Gospel Luke 23:35-43
The people stayed there before the cross watching Jesus. As for the leaders, they jeered at him. ‘He saved others,’ they said ‘let him save himself if he is the Christ of God, the Chosen One.’ The soldiers mocked him too, and when they approached to offer vinegar they said, ‘If you are the king of the Jews, save yourself.’ Above him there was an inscription: ‘This is the King of the Jews.’
One of the criminals hanging there abused him. ‘Are you not the Christ?’ he said. ‘Save yourself and us as well.’ But the other spoke up and rebuked him. ‘Have you no fear of God at all?’ he said. ‘You got the same sentence as he did, but in our case we deserved it: we are paying for what we did. But this man has done nothing wrong. Jesus,’ he said ‘remember me when you come into your kingdom.’ ‘Indeed, I promise you,’ he replied ‘today you will be with me in paradise.’
Our faith is built on apparent contradictions or paradoxes and today we take leave of Christ in this liturgical year speaking of kingship, sovereignty, empire, majesty, might and power. The Gospel, however, shows Jesus about to take leave of the world looking very unlike a powerful king.
Jesus takes leave of the world before his crucifixion. He is apparently powerless, abandoned, and humiliated. Yet, in answer to Pilate’s question he declares himself to be king; king of truth. Jesus’ kingdom, he teaches, is not of this world, and Pilate being a man of the world of politics and power, fails to understand. His ideas of kings and kingship are altogether of a different order.
Jesus tries to explain, once again, that his kingdom does not belong to the world. He has constantly to overturn his disciples and his followers’ expectations and even those of his enemies regarding the Messiah.
Jesus teaches a kingdom founded on his witness to the truth of God’s care and faithful love for his people, proven by his sending of the Son, and the truth of Christ’s victory over all the powers of this world, most especially over the greatest power and tyrant of all, death. Christ’s royal power is the power of truth, and his throne is within the hearts of each one of us, swept clean of sin. His kingdom is a way of living which is marked by mutual respect, recognition of the dignity of each person, justice, peace, forgiveness, mercy and faithfulness.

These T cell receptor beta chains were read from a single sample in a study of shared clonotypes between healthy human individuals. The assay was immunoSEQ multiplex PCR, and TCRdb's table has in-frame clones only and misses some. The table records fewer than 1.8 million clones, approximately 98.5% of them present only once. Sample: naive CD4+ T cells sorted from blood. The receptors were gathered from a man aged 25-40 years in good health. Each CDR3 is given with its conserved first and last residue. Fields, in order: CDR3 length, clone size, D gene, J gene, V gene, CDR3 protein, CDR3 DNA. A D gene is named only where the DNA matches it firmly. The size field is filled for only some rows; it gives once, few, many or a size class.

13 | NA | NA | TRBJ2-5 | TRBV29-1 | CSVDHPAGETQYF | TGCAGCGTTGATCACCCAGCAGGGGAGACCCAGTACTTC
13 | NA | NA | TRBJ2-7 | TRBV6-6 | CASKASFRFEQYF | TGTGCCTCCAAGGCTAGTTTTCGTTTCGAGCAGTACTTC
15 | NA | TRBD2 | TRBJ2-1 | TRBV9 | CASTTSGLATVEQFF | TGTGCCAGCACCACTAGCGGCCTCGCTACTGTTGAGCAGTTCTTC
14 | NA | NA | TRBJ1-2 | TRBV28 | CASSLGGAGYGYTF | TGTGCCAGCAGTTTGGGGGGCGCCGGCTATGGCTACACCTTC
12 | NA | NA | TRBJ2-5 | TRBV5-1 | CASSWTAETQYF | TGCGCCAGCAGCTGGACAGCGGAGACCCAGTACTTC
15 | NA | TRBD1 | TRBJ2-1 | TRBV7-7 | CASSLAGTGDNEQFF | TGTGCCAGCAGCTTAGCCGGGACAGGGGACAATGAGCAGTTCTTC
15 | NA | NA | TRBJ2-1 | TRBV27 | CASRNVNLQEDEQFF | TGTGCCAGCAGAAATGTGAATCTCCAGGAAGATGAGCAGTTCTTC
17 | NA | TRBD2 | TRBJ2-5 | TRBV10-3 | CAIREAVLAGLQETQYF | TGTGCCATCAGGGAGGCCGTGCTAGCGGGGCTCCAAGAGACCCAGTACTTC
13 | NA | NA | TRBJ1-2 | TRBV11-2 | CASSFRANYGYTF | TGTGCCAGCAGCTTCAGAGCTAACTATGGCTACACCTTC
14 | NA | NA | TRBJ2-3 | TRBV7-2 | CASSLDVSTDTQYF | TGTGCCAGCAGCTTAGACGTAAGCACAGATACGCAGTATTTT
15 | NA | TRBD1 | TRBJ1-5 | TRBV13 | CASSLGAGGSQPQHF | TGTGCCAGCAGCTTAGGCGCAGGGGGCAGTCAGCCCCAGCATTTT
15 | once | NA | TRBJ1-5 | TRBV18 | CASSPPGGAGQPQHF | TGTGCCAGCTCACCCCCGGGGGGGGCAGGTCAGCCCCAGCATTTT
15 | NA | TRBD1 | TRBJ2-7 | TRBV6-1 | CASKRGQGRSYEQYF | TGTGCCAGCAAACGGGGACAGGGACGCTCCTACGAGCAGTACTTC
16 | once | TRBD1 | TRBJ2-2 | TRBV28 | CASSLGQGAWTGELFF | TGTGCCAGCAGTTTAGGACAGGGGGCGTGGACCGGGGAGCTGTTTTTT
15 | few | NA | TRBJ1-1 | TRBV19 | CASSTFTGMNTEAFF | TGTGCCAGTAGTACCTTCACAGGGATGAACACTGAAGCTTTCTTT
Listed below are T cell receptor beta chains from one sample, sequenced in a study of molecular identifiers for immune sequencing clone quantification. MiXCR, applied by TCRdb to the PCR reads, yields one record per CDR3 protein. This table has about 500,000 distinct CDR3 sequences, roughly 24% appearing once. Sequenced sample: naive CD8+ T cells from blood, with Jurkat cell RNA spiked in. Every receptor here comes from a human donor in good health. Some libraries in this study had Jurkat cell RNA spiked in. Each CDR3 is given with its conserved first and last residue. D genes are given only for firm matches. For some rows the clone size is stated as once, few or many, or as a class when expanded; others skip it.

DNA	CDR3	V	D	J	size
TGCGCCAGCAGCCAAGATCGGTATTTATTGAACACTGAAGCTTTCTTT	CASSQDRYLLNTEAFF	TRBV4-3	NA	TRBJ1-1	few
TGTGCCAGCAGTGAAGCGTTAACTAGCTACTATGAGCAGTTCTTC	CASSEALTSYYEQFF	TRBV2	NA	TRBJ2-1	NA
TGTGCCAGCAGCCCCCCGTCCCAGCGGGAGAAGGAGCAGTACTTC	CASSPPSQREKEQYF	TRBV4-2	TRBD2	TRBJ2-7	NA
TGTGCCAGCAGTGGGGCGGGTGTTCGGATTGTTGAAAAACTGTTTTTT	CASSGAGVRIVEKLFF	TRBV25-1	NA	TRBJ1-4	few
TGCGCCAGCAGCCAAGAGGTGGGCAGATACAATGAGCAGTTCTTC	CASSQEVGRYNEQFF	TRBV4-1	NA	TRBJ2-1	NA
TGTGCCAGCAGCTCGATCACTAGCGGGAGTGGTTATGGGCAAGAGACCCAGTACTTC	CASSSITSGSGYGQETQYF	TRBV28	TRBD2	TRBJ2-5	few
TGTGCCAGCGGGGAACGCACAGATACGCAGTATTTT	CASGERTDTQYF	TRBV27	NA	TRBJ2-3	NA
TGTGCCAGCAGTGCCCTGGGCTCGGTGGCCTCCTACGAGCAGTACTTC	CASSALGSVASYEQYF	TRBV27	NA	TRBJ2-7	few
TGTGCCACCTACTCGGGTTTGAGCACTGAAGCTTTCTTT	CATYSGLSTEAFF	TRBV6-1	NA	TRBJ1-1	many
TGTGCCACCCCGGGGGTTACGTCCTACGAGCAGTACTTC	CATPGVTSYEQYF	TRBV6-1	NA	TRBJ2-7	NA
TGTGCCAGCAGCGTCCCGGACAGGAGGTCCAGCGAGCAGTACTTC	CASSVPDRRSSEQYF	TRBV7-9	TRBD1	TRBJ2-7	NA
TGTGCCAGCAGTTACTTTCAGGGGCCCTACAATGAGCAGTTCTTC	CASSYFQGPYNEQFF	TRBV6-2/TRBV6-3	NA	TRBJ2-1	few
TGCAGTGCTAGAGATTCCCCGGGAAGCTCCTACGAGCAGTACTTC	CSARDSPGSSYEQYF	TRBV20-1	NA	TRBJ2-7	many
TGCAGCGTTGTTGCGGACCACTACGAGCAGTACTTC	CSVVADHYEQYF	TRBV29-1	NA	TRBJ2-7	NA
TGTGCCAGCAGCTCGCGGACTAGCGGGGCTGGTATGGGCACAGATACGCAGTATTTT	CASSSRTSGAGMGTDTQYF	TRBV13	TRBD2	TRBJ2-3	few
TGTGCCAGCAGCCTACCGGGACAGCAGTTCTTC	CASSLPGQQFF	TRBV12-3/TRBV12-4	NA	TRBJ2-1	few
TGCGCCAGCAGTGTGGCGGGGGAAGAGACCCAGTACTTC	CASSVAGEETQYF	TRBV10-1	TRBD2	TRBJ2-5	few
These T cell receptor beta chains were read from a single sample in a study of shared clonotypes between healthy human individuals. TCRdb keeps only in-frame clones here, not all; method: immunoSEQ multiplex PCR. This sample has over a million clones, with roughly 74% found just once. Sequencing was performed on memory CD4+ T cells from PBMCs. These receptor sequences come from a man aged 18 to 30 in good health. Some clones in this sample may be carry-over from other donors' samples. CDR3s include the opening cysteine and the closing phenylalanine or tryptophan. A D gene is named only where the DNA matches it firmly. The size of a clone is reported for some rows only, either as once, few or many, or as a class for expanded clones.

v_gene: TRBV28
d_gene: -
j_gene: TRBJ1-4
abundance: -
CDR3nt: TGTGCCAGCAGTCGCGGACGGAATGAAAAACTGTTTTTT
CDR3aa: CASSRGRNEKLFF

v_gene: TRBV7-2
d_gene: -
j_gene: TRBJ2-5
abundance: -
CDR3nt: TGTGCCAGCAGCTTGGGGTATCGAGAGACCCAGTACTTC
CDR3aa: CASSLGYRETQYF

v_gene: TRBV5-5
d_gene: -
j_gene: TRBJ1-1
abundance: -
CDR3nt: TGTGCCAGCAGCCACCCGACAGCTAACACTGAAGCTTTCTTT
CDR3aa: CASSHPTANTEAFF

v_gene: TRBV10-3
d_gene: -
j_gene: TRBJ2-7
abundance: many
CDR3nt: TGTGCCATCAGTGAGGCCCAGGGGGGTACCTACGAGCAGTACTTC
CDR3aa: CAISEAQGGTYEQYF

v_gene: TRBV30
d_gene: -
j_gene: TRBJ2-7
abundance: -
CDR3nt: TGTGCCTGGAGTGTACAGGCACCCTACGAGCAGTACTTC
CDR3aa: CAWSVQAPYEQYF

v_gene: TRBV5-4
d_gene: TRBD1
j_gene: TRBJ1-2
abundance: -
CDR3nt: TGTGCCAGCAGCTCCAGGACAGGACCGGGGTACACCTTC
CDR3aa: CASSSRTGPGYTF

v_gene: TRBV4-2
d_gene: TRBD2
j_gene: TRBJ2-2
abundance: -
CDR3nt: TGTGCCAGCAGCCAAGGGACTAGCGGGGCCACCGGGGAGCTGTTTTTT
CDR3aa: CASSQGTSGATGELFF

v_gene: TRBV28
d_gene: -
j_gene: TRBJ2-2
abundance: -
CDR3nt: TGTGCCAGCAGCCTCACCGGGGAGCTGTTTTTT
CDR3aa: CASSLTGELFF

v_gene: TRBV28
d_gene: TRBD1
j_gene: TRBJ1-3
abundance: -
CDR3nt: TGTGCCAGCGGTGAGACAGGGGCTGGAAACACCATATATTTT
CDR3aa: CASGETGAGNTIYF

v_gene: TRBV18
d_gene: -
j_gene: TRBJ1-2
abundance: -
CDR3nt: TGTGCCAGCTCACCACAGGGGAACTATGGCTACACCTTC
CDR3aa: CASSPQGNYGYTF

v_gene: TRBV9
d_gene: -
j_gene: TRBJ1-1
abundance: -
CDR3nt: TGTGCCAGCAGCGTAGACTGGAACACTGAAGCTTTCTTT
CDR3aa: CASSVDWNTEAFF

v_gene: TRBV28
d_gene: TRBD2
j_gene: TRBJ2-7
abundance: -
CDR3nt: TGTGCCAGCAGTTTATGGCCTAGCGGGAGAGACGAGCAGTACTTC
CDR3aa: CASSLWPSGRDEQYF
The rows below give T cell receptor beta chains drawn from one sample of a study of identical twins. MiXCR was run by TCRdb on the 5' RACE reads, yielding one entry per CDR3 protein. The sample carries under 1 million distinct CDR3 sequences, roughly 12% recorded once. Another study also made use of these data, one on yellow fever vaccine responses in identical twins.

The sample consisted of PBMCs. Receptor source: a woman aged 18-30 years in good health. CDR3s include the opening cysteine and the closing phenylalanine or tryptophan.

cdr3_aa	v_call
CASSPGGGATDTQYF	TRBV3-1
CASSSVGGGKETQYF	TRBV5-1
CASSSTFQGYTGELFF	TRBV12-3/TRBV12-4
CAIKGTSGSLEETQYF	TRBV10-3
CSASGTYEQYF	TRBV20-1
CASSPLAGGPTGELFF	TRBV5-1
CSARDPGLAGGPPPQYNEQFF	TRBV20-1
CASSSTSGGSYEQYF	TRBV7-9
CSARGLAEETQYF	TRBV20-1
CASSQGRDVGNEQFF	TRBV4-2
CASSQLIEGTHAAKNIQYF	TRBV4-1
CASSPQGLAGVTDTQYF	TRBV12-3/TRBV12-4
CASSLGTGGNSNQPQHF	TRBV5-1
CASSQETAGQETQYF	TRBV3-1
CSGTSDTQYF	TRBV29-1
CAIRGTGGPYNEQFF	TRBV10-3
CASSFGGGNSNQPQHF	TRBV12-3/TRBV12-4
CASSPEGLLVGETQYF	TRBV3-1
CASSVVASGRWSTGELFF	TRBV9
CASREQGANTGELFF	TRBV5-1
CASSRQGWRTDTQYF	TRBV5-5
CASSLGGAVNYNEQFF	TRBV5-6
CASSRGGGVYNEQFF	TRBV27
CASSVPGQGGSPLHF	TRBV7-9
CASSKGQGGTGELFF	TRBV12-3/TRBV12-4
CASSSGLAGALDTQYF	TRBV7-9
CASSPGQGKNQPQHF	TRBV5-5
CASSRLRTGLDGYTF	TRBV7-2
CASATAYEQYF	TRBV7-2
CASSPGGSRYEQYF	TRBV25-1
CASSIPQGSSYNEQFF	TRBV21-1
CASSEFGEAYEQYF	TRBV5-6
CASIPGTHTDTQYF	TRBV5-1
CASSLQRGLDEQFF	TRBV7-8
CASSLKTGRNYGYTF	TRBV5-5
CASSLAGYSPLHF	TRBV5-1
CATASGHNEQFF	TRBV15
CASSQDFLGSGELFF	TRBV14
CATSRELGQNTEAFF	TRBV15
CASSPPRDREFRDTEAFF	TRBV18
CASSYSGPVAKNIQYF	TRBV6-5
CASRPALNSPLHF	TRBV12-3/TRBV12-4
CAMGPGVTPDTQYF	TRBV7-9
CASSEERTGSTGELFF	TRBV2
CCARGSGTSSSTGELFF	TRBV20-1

It is an upside-down kingdom, where the lowly and the last in the eyes of this world come first, where the weak are powerful and the mighty are cast from their thrones.
Christ’s kingdom is built up within and among us when we empty ourselves, after the example of Christ and serve him in others. It is a kingdom growing and developing slowly and unseen among us and a kingdom which will come to its fulfilment and perfection in the presence of God. It is a kingdom we pray for, work for, hope for, and look for. We share in its announcement and in its building here on earth so that we may one day share in its reality.
Jesus had no standing army but he did have followers. He did not sit on a throne but on the back of a donkey. He wore no crown of gold but one of thorns. He did not use his authority to take life but to give it. He did not set boundaries or entertain only the nobility; he welcomed prostitutes, foreigners and thieves. He did not exploit people but spoke sympathetically of widows, prodigals, Samaritans and the poor. He did not wield the sword of punishment but extended mercy and forgiveness.